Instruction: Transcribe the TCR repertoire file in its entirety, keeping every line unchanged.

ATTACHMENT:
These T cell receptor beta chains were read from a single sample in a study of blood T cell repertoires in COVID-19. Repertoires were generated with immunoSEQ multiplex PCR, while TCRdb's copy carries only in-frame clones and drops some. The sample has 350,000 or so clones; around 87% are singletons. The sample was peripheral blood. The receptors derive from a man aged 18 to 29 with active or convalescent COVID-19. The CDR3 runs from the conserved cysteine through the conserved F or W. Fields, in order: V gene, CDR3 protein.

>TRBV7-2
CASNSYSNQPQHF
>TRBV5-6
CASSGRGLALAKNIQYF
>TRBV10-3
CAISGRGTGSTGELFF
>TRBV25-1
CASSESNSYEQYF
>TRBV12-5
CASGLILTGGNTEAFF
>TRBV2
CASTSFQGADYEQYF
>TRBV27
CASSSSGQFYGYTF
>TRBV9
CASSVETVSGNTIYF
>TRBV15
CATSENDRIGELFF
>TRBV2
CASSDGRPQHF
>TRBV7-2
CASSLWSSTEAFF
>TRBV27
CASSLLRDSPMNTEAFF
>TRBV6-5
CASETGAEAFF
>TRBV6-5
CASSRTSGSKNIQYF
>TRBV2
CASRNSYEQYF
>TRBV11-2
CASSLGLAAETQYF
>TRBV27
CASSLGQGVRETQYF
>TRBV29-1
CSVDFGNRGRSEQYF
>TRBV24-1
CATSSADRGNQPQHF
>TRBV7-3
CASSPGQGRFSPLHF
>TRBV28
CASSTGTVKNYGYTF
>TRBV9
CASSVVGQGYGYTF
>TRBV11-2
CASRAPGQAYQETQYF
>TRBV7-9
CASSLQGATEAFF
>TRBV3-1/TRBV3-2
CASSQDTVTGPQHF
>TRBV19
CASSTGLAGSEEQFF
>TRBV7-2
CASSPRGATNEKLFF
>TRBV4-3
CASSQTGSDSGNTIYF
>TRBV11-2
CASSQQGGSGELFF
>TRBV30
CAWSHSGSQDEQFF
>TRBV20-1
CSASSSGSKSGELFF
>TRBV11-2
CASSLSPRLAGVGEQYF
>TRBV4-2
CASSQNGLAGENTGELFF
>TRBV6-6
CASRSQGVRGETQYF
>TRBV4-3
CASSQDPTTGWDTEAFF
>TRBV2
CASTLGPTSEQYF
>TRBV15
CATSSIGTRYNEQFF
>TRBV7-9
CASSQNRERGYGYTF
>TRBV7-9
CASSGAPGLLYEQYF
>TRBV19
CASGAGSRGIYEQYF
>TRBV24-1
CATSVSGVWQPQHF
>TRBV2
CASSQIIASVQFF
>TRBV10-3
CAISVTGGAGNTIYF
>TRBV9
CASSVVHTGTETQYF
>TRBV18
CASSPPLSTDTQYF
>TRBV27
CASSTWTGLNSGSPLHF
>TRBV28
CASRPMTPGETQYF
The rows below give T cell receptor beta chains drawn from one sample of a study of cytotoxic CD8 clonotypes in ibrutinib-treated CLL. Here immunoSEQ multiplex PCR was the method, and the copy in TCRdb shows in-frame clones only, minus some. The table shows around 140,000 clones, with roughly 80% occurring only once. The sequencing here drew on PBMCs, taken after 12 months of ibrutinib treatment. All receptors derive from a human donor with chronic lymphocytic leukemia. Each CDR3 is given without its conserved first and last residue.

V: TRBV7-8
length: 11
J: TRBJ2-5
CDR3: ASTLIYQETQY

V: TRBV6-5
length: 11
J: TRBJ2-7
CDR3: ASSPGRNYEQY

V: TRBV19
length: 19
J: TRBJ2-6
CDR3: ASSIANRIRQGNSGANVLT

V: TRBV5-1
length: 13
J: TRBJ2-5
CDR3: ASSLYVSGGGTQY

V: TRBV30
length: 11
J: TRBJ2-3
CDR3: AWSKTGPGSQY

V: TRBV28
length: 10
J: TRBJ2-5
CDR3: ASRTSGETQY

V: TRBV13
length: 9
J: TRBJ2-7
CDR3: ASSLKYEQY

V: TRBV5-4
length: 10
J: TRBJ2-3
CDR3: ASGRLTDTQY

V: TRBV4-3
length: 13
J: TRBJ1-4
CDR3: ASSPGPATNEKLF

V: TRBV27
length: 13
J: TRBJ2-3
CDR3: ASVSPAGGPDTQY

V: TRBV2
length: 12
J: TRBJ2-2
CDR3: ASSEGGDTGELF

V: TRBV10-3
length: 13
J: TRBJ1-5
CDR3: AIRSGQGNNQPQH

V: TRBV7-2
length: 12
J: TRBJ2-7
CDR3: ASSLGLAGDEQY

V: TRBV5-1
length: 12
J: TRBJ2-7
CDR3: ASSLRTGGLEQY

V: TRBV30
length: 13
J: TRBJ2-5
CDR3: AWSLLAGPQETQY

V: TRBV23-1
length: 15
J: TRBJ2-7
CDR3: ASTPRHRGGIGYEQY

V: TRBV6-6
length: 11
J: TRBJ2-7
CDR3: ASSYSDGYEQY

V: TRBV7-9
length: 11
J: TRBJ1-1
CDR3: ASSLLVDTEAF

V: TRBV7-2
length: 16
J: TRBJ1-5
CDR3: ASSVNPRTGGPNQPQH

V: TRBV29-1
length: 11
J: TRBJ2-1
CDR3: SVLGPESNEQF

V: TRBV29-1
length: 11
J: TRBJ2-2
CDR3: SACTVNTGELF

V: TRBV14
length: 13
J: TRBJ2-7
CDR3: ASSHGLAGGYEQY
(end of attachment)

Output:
These T cell receptor beta chains were read from a single sample in a study of blood T cell repertoires in COVID-19. Repertoires were generated with immunoSEQ multiplex PCR, while TCRdb's copy carries only in-frame clones and drops some. The sample has 350,000 or so clones; around 87% are singletons. The sample was peripheral blood. The receptors derive from a man aged 18 to 29 with active or convalescent COVID-19. The CDR3 runs from the conserved cysteine through the conserved F or W. Fields, in order: V gene, CDR3 protein.

>TRBV7-2
CASNSYSNQPQHF
>TRBV5-6
CASSGRGLALAKNIQYF
>TRBV10-3
CAISGRGTGSTGELFF
>TRBV25-1
CASSESNSYEQYF
>TRBV12-5
CASGLILTGGNTEAFF
>TRBV2
CASTSFQGADYEQYF
>TRBV27
CASSSSGQFYGYTF
>TRBV9
CASSVETVSGNTIYF
>TRBV15
CATSENDRIGELFF
>TRBV2
CASSDGRPQHF
>TRBV7-2
CASSLWSSTEAFF
>TRBV27
CASSLLRDSPMNTEAFF
>TRBV6-5
CASETGAEAFF
>TRBV6-5
CASSRTSGSKNIQYF
>TRBV2
CASRNSYEQYF
>TRBV11-2
CASSLGLAAETQYF
>TRBV27
CASSLGQGVRETQYF
>TRBV29-1
CSVDFGNRGRSEQYF
>TRBV24-1
CATSSADRGNQPQHF
>TRBV7-3
CASSPGQGRFSPLHF
>TRBV28
CASSTGTVKNYGYTF
>TRBV9
CASSVVGQGYGYTF
>TRBV11-2
CASRAPGQAYQETQYF
>TRBV7-9
CASSLQGATEAFF
>TRBV3-1/TRBV3-2
CASSQDTVTGPQHF
>TRBV19
CASSTGLAGSEEQFF
>TRBV7-2
CASSPRGATNEKLFF
>TRBV4-3
CASSQTGSDSGNTIYF
>TRBV11-2
CASSQQGGSGELFF
>TRBV30
CAWSHSGSQDEQFF
>TRBV20-1
CSASSSGSKSGELFF
>TRBV11-2
CASSLSPRLAGVGEQYF
>TRBV4-2
CASSQNGLAGENTGELFF
>TRBV6-6
CASRSQGVRGETQYF
>TRBV4-3
CASSQDPTTGWDTEAFF
>TRBV2
CASTLGPTSEQYF
>TRBV15
CATSSIGTRYNEQFF
>TRBV7-9
CASSQNRERGYGYTF
>TRBV7-9
CASSGAPGLLYEQYF
>TRBV19
CASGAGSRGIYEQYF
>TRBV24-1
CATSVSGVWQPQHF
>TRBV2
CASSQIIASVQFF
>TRBV10-3
CAISVTGGAGNTIYF
>TRBV9
CASSVVHTGTETQYF
>TRBV18
CASSPPLSTDTQYF
>TRBV27
CASSTWTGLNSGSPLHF
>TRBV28
CASRPMTPGETQYF
The rows below give T cell receptor beta chains drawn from one sample of a study of cytotoxic CD8 clonotypes in ibrutinib-treated CLL. Here immunoSEQ multiplex PCR was the method, and the copy in TCRdb shows in-frame clones only, minus some. The table shows around 140,000 clones, with roughly 80% occurring only once. The sequencing here drew on PBMCs, taken after 12 months of ibrutinib treatment. All receptors derive from a human donor with chronic lymphocytic leukemia. Each CDR3 is given without its conserved first and last residue.

V: TRBV7-8
length: 11
J: TRBJ2-5
CDR3: ASTLIYQETQY

V: TRBV6-5
length: 11
J: TRBJ2-7
CDR3: ASSPGRNYEQY

V: TRBV19
length: 19
J: TRBJ2-6
CDR3: ASSIANRIRQGNSGANVLT

V: TRBV5-1
length: 13
J: TRBJ2-5
CDR3: ASSLYVSGGGTQY

V: TRBV30
length: 11
J: TRBJ2-3
CDR3: AWSKTGPGSQY

V: TRBV28
length: 10
J: TRBJ2-5
CDR3: ASRTSGETQY

V: TRBV13
length: 9
J: TRBJ2-7
CDR3: ASSLKYEQY

V: TRBV5-4
length: 10
J: TRBJ2-3
CDR3: ASGRLTDTQY

V: TRBV4-3
length: 13
J: TRBJ1-4
CDR3: ASSPGPATNEKLF

V: TRBV27
length: 13
J: TRBJ2-3
CDR3: ASVSPAGGPDTQY

V: TRBV2
length: 12
J: TRBJ2-2
CDR3: ASSEGGDTGELF

V: TRBV10-3
length: 13
J: TRBJ1-5
CDR3: AIRSGQGNNQPQH

V: TRBV7-2
length: 12
J: TRBJ2-7
CDR3: ASSLGLAGDEQY

V: TRBV5-1
length: 12
J: TRBJ2-7
CDR3: ASSLRTGGLEQY

V: TRBV30
length: 13
J: TRBJ2-5
CDR3: AWSLLAGPQETQY

V: TRBV23-1
length: 15
J: TRBJ2-7
CDR3: ASTPRHRGGIGYEQY

V: TRBV6-6
length: 11
J: TRBJ2-7
CDR3: ASSYSDGYEQY

V: TRBV7-9
length: 11
J: TRBJ1-1
CDR3: ASSLLVDTEAF

V: TRBV7-2
length: 16
J: TRBJ1-5
CDR3: ASSVNPRTGGPNQPQH

V: TRBV29-1
length: 11
J: TRBJ2-1
CDR3: SVLGPESNEQF

V: TRBV29-1
length: 11
J: TRBJ2-2
CDR3: SACTVNTGELF

V: TRBV14
length: 13
J: TRBJ2-7
CDR3: ASSHGLAGGYEQY